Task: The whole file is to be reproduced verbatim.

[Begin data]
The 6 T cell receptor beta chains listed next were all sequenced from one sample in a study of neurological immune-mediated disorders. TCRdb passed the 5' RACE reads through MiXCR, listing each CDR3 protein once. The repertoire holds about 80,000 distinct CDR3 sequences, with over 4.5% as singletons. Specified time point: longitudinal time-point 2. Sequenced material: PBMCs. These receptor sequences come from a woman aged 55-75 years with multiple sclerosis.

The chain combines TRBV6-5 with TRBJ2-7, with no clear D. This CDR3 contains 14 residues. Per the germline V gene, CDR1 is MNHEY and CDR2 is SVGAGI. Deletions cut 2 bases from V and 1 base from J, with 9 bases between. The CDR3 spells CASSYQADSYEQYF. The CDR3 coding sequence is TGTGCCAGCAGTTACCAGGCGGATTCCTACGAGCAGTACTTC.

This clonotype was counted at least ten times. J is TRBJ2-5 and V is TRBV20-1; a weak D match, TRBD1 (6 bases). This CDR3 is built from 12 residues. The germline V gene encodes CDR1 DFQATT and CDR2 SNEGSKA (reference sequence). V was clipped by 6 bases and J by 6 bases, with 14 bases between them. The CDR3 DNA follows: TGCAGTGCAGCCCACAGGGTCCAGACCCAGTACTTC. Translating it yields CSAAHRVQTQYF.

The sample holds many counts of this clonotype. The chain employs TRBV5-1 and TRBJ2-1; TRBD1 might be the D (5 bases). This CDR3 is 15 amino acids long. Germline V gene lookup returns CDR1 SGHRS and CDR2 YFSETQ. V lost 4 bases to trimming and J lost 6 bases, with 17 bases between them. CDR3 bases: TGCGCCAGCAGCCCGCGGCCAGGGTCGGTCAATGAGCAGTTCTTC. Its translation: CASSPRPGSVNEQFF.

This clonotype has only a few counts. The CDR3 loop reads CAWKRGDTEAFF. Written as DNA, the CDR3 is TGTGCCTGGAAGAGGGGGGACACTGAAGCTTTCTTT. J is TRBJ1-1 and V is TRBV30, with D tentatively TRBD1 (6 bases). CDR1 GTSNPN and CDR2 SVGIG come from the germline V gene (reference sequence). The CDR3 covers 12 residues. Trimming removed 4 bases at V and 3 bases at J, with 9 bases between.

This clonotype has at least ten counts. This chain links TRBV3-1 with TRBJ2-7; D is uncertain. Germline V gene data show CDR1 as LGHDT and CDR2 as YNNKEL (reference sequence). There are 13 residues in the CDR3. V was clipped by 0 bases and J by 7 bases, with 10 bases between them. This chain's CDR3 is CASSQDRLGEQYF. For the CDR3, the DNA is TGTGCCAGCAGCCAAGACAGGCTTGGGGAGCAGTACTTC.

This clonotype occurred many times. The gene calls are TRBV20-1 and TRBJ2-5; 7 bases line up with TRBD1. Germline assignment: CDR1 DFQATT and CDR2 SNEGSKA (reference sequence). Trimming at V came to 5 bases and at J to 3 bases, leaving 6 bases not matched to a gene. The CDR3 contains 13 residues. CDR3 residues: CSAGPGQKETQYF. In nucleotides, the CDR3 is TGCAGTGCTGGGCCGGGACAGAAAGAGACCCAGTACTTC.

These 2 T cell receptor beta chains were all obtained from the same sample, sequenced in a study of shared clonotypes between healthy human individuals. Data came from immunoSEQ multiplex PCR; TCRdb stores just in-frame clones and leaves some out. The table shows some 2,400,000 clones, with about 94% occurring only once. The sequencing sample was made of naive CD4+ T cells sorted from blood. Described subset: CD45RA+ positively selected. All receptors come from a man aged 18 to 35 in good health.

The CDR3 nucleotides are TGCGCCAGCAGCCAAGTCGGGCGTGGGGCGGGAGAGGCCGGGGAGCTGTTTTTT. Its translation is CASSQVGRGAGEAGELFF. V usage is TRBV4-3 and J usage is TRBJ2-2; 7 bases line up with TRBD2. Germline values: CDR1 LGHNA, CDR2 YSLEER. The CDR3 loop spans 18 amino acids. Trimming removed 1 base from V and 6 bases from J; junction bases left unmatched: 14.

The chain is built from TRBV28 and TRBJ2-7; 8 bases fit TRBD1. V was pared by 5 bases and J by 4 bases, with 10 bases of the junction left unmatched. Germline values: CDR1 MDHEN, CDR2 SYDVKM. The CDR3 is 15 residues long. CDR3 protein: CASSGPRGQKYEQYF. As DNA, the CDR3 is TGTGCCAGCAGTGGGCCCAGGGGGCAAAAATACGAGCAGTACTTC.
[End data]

The 6 T cell receptor beta chains listed next were all sequenced from one sample in a study of neurological immune-mediated disorders. TCRdb passed the 5' RACE reads through MiXCR, listing each CDR3 protein once. The repertoire holds about 80,000 distinct CDR3 sequences, with over 4.5% as singletons. Specified time point: longitudinal time-point 2. Sequenced material: PBMCs. These receptor sequences come from a woman aged 55-75 years with multiple sclerosis.

The chain combines TRBV6-5 with TRBJ2-7, with no clear D. This CDR3 contains 14 residues. Per the germline V gene, CDR1 is MNHEY and CDR2 is SVGAGI. Deletions cut 2 bases from V and 1 base from J, with 9 bases between. The CDR3 spells CASSYQADSYEQYF. The CDR3 coding sequence is TGTGCCAGCAGTTACCAGGCGGATTCCTACGAGCAGTACTTC.

This clonotype was counted at least ten times. J is TRBJ2-5 and V is TRBV20-1; a weak D match, TRBD1 (6 bases). This CDR3 is built from 12 residues. The germline V gene encodes CDR1 DFQATT and CDR2 SNEGSKA (reference sequence). V was clipped by 6 bases and J by 6 bases, with 14 bases between them. The CDR3 DNA follows: TGCAGTGCAGCCCACAGGGTCCAGACCCAGTACTTC. Translating it yields CSAAHRVQTQYF.

The sample holds many counts of this clonotype. The chain employs TRBV5-1 and TRBJ2-1; TRBD1 might be the D (5 bases). This CDR3 is 15 amino acids long. Germline V gene lookup returns CDR1 SGHRS and CDR2 YFSETQ. V lost 4 bases to trimming and J lost 6 bases, with 17 bases between them. CDR3 bases: TGCGCCAGCAGCCCGCGGCCAGGGTCGGTCAATGAGCAGTTCTTC. Its translation: CASSPRPGSVNEQFF.

This clonotype has only a few counts. The CDR3 loop reads CAWKRGDTEAFF. Written as DNA, the CDR3 is TGTGCCTGGAAGAGGGGGGACACTGAAGCTTTCTTT. J is TRBJ1-1 and V is TRBV30, with D tentatively TRBD1 (6 bases). CDR1 GTSNPN and CDR2 SVGIG come from the germline V gene (reference sequence). The CDR3 covers 12 residues. Trimming removed 4 bases at V and 3 bases at J, with 9 bases between.

This clonotype has at least ten counts. This chain links TRBV3-1 with TRBJ2-7; D is uncertain. Germline V gene data show CDR1 as LGHDT and CDR2 as YNNKEL (reference sequence). There are 13 residues in the CDR3. V was clipped by 0 bases and J by 7 bases, with 10 bases between them. This chain's CDR3 is CASSQDRLGEQYF. For the CDR3, the DNA is TGTGCCAGCAGCCAAGACAGGCTTGGGGAGCAGTACTTC.

This clonotype occurred many times. The gene calls are TRBV20-1 and TRBJ2-5; 7 bases line up with TRBD1. Germline assignment: CDR1 DFQATT and CDR2 SNEGSKA (reference sequence). Trimming at V came to 5 bases and at J to 3 bases, leaving 6 bases not matched to a gene. The CDR3 contains 13 residues. CDR3 residues: CSAGPGQKETQYF. In nucleotides, the CDR3 is TGCAGTGCTGGGCCGGGACAGAAAGAGACCCAGTACTTC.

These 2 T cell receptor beta chains were all obtained from the same sample, sequenced in a study of shared clonotypes between healthy human individuals. Data came from immunoSEQ multiplex PCR; TCRdb stores just in-frame clones and leaves some out. The table shows some 2,400,000 clones, with about 94% occurring only once. The sequencing sample was made of naive CD4+ T cells sorted from blood. Described subset: CD45RA+ positively selected. All receptors come from a man aged 18 to 35 in good health.

The CDR3 nucleotides are TGCGCCAGCAGCCAAGTCGGGCGTGGGGCGGGAGAGGCCGGGGAGCTGTTTTTT. Its translation is CASSQVGRGAGEAGELFF. V usage is TRBV4-3 and J usage is TRBJ2-2; 7 bases line up with TRBD2. Germline values: CDR1 LGHNA, CDR2 YSLEER. The CDR3 loop spans 18 amino acids. Trimming removed 1 base from V and 6 bases from J; junction bases left unmatched: 14.

The chain is built from TRBV28 and TRBJ2-7; 8 bases fit TRBD1. V was pared by 5 bases and J by 4 bases, with 10 bases of the junction left unmatched. Germline values: CDR1 MDHEN, CDR2 SYDVKM. The CDR3 is 15 residues long. CDR3 protein: CASSGPRGQKYEQYF. As DNA, the CDR3 is TGTGCCAGCAGTGGGCCCAGGGGGCAAAAATACGAGCAGTACTTC.